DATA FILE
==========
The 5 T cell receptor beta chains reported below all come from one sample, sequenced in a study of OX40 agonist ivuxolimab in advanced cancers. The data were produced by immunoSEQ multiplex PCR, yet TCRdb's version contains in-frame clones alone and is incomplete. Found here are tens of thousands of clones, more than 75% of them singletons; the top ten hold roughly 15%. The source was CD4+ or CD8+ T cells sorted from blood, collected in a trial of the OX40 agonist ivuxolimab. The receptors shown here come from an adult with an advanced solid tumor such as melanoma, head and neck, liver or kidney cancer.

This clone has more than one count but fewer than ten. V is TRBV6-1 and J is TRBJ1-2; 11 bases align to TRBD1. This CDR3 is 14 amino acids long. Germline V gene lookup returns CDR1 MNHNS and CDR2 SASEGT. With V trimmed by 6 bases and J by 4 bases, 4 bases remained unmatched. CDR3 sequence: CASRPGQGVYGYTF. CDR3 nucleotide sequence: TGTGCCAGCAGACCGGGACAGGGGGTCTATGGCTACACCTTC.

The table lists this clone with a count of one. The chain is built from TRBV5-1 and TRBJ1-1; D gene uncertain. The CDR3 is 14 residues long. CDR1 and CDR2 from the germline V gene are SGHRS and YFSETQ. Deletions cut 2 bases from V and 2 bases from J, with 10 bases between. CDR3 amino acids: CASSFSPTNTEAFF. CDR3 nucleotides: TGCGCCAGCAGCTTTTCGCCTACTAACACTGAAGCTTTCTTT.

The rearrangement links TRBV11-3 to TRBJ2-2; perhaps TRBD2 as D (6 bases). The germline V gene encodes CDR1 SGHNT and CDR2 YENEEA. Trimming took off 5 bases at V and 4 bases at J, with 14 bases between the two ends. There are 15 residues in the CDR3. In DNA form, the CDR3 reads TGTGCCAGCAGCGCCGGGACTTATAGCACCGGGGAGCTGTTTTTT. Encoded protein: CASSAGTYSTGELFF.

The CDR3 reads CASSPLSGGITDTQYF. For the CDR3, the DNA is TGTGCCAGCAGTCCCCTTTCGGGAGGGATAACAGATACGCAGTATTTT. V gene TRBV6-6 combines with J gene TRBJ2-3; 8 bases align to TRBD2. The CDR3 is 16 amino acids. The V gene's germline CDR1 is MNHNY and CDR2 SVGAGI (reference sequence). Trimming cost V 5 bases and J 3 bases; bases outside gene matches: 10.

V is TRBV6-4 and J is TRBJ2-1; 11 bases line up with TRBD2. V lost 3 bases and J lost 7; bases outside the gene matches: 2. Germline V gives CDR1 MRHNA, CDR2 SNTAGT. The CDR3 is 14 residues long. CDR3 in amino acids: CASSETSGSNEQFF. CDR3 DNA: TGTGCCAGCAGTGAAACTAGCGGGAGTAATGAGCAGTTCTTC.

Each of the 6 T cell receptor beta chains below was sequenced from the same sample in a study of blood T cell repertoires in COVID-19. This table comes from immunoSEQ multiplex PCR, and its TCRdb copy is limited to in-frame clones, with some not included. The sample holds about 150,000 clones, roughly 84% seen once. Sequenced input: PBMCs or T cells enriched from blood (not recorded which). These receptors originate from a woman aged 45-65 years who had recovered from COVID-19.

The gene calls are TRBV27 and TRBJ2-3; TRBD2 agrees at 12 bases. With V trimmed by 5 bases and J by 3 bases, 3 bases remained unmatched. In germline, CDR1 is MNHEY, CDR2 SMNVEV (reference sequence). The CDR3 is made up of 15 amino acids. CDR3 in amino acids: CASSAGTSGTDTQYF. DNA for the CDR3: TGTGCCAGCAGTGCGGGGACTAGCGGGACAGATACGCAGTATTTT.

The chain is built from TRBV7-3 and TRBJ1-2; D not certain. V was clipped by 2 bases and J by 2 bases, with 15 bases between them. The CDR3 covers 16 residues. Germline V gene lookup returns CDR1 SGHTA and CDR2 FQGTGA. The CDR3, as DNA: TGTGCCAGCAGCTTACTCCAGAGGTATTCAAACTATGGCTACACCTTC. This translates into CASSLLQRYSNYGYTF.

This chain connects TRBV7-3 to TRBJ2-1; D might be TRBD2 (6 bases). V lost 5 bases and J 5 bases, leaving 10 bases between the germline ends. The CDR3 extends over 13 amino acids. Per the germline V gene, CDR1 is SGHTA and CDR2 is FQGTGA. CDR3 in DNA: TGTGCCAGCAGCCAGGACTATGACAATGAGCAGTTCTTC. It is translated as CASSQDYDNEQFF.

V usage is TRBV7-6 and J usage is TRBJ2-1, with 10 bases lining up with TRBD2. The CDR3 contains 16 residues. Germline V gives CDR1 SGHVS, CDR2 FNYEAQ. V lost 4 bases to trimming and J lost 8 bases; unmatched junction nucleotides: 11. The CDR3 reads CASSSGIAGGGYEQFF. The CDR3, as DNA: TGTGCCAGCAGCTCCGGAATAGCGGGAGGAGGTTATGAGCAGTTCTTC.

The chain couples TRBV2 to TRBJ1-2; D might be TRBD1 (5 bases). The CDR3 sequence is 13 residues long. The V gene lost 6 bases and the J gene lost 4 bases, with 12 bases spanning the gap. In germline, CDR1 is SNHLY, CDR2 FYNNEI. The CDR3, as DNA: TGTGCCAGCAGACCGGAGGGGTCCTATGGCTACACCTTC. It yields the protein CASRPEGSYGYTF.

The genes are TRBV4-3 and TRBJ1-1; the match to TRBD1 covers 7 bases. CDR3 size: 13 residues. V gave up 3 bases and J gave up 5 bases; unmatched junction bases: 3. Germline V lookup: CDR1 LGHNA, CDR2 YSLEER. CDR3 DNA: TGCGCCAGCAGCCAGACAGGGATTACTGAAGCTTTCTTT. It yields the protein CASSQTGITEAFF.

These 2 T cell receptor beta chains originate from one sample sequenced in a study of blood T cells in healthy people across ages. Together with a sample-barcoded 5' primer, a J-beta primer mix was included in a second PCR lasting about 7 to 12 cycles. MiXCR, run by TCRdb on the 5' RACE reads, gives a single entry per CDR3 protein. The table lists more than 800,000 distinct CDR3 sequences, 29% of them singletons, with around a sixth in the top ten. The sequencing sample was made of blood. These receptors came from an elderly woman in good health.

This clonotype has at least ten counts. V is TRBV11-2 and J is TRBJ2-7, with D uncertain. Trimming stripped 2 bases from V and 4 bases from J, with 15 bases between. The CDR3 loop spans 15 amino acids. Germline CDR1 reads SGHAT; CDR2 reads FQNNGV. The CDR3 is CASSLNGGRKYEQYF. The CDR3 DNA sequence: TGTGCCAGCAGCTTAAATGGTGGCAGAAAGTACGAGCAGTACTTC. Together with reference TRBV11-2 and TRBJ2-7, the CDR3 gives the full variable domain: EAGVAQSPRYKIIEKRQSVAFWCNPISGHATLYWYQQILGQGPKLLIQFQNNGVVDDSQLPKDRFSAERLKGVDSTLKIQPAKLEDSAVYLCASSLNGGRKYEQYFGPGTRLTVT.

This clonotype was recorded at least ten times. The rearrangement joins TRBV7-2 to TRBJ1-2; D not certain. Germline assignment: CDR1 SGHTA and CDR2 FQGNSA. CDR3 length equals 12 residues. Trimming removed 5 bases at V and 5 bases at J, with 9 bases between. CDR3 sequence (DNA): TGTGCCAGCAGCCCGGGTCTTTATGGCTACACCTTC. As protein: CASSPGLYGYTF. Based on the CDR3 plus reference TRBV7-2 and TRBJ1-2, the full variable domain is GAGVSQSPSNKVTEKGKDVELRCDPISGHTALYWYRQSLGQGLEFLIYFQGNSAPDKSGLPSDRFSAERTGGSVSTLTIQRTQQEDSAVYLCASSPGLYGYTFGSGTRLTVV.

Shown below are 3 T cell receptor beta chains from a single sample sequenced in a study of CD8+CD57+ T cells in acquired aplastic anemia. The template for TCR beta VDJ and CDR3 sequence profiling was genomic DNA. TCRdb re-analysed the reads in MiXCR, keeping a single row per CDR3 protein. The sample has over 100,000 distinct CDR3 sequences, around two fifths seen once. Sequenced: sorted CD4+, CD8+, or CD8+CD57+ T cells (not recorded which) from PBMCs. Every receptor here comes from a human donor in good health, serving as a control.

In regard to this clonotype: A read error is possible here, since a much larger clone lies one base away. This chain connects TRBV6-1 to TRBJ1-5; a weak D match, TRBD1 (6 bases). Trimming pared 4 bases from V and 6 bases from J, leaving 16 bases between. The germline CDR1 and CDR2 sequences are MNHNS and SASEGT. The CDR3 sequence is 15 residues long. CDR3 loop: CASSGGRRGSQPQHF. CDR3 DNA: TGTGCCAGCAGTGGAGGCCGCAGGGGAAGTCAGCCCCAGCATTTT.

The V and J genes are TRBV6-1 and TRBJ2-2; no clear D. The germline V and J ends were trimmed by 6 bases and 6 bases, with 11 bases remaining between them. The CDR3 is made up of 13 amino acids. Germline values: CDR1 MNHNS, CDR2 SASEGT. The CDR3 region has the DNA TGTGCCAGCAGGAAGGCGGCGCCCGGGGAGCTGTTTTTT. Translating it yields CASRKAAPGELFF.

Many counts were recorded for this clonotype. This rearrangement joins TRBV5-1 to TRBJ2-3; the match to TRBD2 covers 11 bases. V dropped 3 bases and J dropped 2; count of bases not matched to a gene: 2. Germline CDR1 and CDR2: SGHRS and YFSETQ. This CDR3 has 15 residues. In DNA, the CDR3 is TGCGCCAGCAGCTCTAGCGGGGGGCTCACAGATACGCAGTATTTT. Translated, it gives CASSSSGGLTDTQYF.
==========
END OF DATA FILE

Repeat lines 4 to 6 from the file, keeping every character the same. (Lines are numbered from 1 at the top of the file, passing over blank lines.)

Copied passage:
The rearrangement links TRBV11-3 to TRBJ2-2; perhaps TRBD2 as D (6 bases). The germline V gene encodes CDR1 SGHNT and CDR2 YENEEA. Trimming took off 5 bases at V and 4 bases at J, with 14 bases between the two ends. There are 15 residues in the CDR3. In DNA form, the CDR3 reads TGTGCCAGCAGCGCCGGGACTTATAGCACCGGGGAGCTGTTTTTT. Encoded protein: CASSAGTYSTGELFF.

The CDR3 reads CASSPLSGGITDTQYF. For the CDR3, the DNA is TGTGCCAGCAGTCCCCTTTCGGGAGGGATAACAGATACGCAGTATTTT. V gene TRBV6-6 combines with J gene TRBJ2-3; 8 bases align to TRBD2. The CDR3 is 16 amino acids. The V gene's germline CDR1 is MNHNY and CDR2 SVGAGI (reference sequence). Trimming cost V 5 bases and J 3 bases; bases outside gene matches: 10.

V is TRBV6-4 and J is TRBJ2-1; 11 bases line up with TRBD2. V lost 3 bases and J lost 7; bases outside the gene matches: 2. Germline V gives CDR1 MRHNA, CDR2 SNTAGT. The CDR3 is 14 residues long. CDR3 in amino acids: CASSETSGSNEQFF. CDR3 DNA: TGTGCCAGCAGTGAAACTAGCGGGAGTAATGAGCAGTTCTTC.